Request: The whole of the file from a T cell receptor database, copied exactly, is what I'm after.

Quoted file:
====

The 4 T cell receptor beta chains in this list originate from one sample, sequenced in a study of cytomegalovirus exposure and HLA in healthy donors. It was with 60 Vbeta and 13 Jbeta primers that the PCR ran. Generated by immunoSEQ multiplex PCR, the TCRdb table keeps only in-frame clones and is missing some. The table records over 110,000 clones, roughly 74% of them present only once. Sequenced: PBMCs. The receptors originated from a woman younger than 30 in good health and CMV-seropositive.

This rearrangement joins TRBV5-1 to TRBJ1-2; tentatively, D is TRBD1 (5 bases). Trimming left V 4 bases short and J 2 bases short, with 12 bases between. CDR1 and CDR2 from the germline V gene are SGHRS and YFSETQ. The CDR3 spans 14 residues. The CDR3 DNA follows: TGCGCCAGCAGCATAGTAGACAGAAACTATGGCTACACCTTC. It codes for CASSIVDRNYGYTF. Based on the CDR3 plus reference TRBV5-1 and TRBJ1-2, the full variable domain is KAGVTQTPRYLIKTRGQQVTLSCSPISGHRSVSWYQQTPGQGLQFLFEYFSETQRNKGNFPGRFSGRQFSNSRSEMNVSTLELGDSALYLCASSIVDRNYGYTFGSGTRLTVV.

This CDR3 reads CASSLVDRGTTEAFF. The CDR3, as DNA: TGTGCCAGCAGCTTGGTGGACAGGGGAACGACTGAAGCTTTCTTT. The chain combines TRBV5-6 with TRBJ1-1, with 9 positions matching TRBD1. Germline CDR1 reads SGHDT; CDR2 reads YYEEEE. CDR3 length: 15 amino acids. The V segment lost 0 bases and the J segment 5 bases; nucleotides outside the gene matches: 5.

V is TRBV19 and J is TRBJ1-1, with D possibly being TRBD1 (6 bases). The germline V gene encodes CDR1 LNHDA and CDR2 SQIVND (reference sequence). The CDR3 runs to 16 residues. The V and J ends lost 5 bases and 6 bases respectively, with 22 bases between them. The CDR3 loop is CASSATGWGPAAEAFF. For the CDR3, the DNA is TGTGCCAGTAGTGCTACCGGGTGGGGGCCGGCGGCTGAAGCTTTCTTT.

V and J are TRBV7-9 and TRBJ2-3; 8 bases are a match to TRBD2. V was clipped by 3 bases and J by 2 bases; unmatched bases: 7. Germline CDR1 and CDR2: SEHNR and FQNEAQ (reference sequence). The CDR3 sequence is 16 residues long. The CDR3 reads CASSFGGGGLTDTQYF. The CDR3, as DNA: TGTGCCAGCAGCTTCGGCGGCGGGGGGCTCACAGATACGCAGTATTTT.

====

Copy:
The 4 T cell receptor beta chains in this list originate from one sample, sequenced in a study of cytomegalovirus exposure and HLA in healthy donors. It was with 60 Vbeta and 13 Jbeta primers that the PCR ran. Generated by immunoSEQ multiplex PCR, the TCRdb table keeps only in-frame clones and is missing some. The table records over 110,000 clones, roughly 74% of them present only once. Sequenced: PBMCs. The receptors originated from a woman younger than 30 in good health and CMV-seropositive.

This rearrangement joins TRBV5-1 to TRBJ1-2; tentatively, D is TRBD1 (5 bases). Trimming left V 4 bases short and J 2 bases short, with 12 bases between. CDR1 and CDR2 from the germline V gene are SGHRS and YFSETQ. The CDR3 spans 14 residues. The CDR3 DNA follows: TGCGCCAGCAGCATAGTAGACAGAAACTATGGCTACACCTTC. It codes for CASSIVDRNYGYTF. Based on the CDR3 plus reference TRBV5-1 and TRBJ1-2, the full variable domain is KAGVTQTPRYLIKTRGQQVTLSCSPISGHRSVSWYQQTPGQGLQFLFEYFSETQRNKGNFPGRFSGRQFSNSRSEMNVSTLELGDSALYLCASSIVDRNYGYTFGSGTRLTVV.

This CDR3 reads CASSLVDRGTTEAFF. The CDR3, as DNA: TGTGCCAGCAGCTTGGTGGACAGGGGAACGACTGAAGCTTTCTTT. The chain combines TRBV5-6 with TRBJ1-1, with 9 positions matching TRBD1. Germline CDR1 reads SGHDT; CDR2 reads YYEEEE. CDR3 length: 15 amino acids. The V segment lost 0 bases and the J segment 5 bases; nucleotides outside the gene matches: 5.

V is TRBV19 and J is TRBJ1-1, with D possibly being TRBD1 (6 bases). The germline V gene encodes CDR1 LNHDA and CDR2 SQIVND (reference sequence). The CDR3 runs to 16 residues. The V and J ends lost 5 bases and 6 bases respectively, with 22 bases between them. The CDR3 loop is CASSATGWGPAAEAFF. For the CDR3, the DNA is TGTGCCAGTAGTGCTACCGGGTGGGGGCCGGCGGCTGAAGCTTTCTTT.

V and J are TRBV7-9 and TRBJ2-3; 8 bases are a match to TRBD2. V was clipped by 3 bases and J by 2 bases; unmatched bases: 7. Germline CDR1 and CDR2: SEHNR and FQNEAQ (reference sequence). The CDR3 sequence is 16 residues long. The CDR3 reads CASSFGGGGLTDTQYF. The CDR3, as DNA: TGTGCCAGCAGCTTCGGCGGCGGGGGGCTCACAGATACGCAGTATTTT.